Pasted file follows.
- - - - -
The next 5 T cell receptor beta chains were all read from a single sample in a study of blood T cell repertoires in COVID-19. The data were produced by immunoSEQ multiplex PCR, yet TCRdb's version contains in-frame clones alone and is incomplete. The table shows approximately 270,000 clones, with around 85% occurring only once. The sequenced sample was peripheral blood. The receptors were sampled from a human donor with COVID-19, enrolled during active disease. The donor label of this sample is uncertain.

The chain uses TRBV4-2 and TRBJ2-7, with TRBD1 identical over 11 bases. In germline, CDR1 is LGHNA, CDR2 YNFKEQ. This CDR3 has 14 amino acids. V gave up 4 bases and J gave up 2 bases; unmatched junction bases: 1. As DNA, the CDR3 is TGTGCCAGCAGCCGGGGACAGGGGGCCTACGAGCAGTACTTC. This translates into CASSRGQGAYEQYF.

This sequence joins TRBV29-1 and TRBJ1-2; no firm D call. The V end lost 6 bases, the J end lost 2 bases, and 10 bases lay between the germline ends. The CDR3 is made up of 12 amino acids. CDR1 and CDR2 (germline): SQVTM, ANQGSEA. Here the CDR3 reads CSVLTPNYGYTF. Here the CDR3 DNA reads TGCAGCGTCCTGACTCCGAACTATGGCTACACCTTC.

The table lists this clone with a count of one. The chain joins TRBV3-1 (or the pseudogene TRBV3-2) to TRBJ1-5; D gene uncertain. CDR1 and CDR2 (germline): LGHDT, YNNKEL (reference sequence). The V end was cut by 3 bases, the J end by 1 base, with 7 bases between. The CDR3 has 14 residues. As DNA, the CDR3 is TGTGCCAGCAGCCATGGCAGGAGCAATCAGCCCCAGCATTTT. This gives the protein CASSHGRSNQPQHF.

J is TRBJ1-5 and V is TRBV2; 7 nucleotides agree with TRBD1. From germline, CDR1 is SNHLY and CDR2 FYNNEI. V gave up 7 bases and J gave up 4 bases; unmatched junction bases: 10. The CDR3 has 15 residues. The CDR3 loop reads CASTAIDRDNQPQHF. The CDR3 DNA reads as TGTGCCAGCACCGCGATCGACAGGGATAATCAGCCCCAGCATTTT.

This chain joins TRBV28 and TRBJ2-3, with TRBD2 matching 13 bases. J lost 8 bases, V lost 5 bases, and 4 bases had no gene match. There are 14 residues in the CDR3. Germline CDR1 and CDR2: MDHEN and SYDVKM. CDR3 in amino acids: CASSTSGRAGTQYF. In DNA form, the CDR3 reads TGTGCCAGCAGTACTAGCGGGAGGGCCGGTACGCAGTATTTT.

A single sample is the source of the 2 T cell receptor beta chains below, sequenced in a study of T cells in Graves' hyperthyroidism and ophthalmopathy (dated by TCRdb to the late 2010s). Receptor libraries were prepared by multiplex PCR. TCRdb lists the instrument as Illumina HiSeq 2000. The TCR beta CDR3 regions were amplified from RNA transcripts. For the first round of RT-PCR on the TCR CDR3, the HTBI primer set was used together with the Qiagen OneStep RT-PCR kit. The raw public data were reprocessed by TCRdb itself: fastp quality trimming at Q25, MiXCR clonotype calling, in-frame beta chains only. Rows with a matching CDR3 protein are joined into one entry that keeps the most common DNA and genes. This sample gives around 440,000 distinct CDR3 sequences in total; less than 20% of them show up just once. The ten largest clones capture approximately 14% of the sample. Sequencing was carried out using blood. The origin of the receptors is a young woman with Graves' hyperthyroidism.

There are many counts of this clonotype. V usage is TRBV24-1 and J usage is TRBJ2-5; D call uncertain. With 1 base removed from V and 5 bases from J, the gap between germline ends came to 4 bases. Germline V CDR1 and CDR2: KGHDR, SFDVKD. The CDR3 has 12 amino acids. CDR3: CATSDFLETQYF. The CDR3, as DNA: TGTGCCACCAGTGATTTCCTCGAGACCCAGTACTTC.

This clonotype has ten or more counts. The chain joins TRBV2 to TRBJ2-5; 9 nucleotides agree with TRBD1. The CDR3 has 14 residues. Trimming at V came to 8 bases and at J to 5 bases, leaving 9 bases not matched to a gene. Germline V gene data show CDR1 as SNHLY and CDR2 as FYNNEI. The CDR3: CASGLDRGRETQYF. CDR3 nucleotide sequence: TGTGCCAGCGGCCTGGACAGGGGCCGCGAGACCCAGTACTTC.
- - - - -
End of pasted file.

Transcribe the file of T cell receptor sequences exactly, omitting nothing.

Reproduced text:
The next 5 T cell receptor beta chains were all read from a single sample in a study of blood T cell repertoires in COVID-19. The data were produced by immunoSEQ multiplex PCR, yet TCRdb's version contains in-frame clones alone and is incomplete. The table shows approximately 270,000 clones, with around 85% occurring only once. The sequenced sample was peripheral blood. The receptors were sampled from a human donor with COVID-19, enrolled during active disease. The donor label of this sample is uncertain.

The chain uses TRBV4-2 and TRBJ2-7, with TRBD1 identical over 11 bases. In germline, CDR1 is LGHNA, CDR2 YNFKEQ. This CDR3 has 14 amino acids. V gave up 4 bases and J gave up 2 bases; unmatched junction bases: 1. As DNA, the CDR3 is TGTGCCAGCAGCCGGGGACAGGGGGCCTACGAGCAGTACTTC. This translates into CASSRGQGAYEQYF.

This sequence joins TRBV29-1 and TRBJ1-2; no firm D call. The V end lost 6 bases, the J end lost 2 bases, and 10 bases lay between the germline ends. The CDR3 is made up of 12 amino acids. CDR1 and CDR2 (germline): SQVTM, ANQGSEA. Here the CDR3 reads CSVLTPNYGYTF. Here the CDR3 DNA reads TGCAGCGTCCTGACTCCGAACTATGGCTACACCTTC.

The table lists this clone with a count of one. The chain joins TRBV3-1 (or the pseudogene TRBV3-2) to TRBJ1-5; D gene uncertain. CDR1 and CDR2 (germline): LGHDT, YNNKEL (reference sequence). The V end was cut by 3 bases, the J end by 1 base, with 7 bases between. The CDR3 has 14 residues. As DNA, the CDR3 is TGTGCCAGCAGCCATGGCAGGAGCAATCAGCCCCAGCATTTT. This gives the protein CASSHGRSNQPQHF.

J is TRBJ1-5 and V is TRBV2; 7 nucleotides agree with TRBD1. From germline, CDR1 is SNHLY and CDR2 FYNNEI. V gave up 7 bases and J gave up 4 bases; unmatched junction bases: 10. The CDR3 has 15 residues. The CDR3 loop reads CASTAIDRDNQPQHF. The CDR3 DNA reads as TGTGCCAGCACCGCGATCGACAGGGATAATCAGCCCCAGCATTTT.

This chain joins TRBV28 and TRBJ2-3, with TRBD2 matching 13 bases. J lost 8 bases, V lost 5 bases, and 4 bases had no gene match. There are 14 residues in the CDR3. Germline CDR1 and CDR2: MDHEN and SYDVKM. CDR3 in amino acids: CASSTSGRAGTQYF. In DNA form, the CDR3 reads TGTGCCAGCAGTACTAGCGGGAGGGCCGGTACGCAGTATTTT.

A single sample is the source of the 2 T cell receptor beta chains below, sequenced in a study of T cells in Graves' hyperthyroidism and ophthalmopathy (dated by TCRdb to the late 2010s). Receptor libraries were prepared by multiplex PCR. TCRdb lists the instrument as Illumina HiSeq 2000. The TCR beta CDR3 regions were amplified from RNA transcripts. For the first round of RT-PCR on the TCR CDR3, the HTBI primer set was used together with the Qiagen OneStep RT-PCR kit. The raw public data were reprocessed by TCRdb itself: fastp quality trimming at Q25, MiXCR clonotype calling, in-frame beta chains only. Rows with a matching CDR3 protein are joined into one entry that keeps the most common DNA and genes. This sample gives around 440,000 distinct CDR3 sequences in total; less than 20% of them show up just once. The ten largest clones capture approximately 14% of the sample. Sequencing was carried out using blood. The origin of the receptors is a young woman with Graves' hyperthyroidism.

There are many counts of this clonotype. V usage is TRBV24-1 and J usage is TRBJ2-5; D call uncertain. With 1 base removed from V and 5 bases from J, the gap between germline ends came to 4 bases. Germline V CDR1 and CDR2: KGHDR, SFDVKD. The CDR3 has 12 amino acids. CDR3: CATSDFLETQYF. The CDR3, as DNA: TGTGCCACCAGTGATTTCCTCGAGACCCAGTACTTC.

This clonotype has ten or more counts. The chain joins TRBV2 to TRBJ2-5; 9 nucleotides agree with TRBD1. The CDR3 has 14 residues. Trimming at V came to 8 bases and at J to 5 bases, leaving 9 bases not matched to a gene. Germline V gene data show CDR1 as SNHLY and CDR2 as FYNNEI. The CDR3: CASGLDRGRETQYF. CDR3 nucleotide sequence: TGTGCCAGCGGCCTGGACAGGGGCCGCGAGACCCAGTACTTC.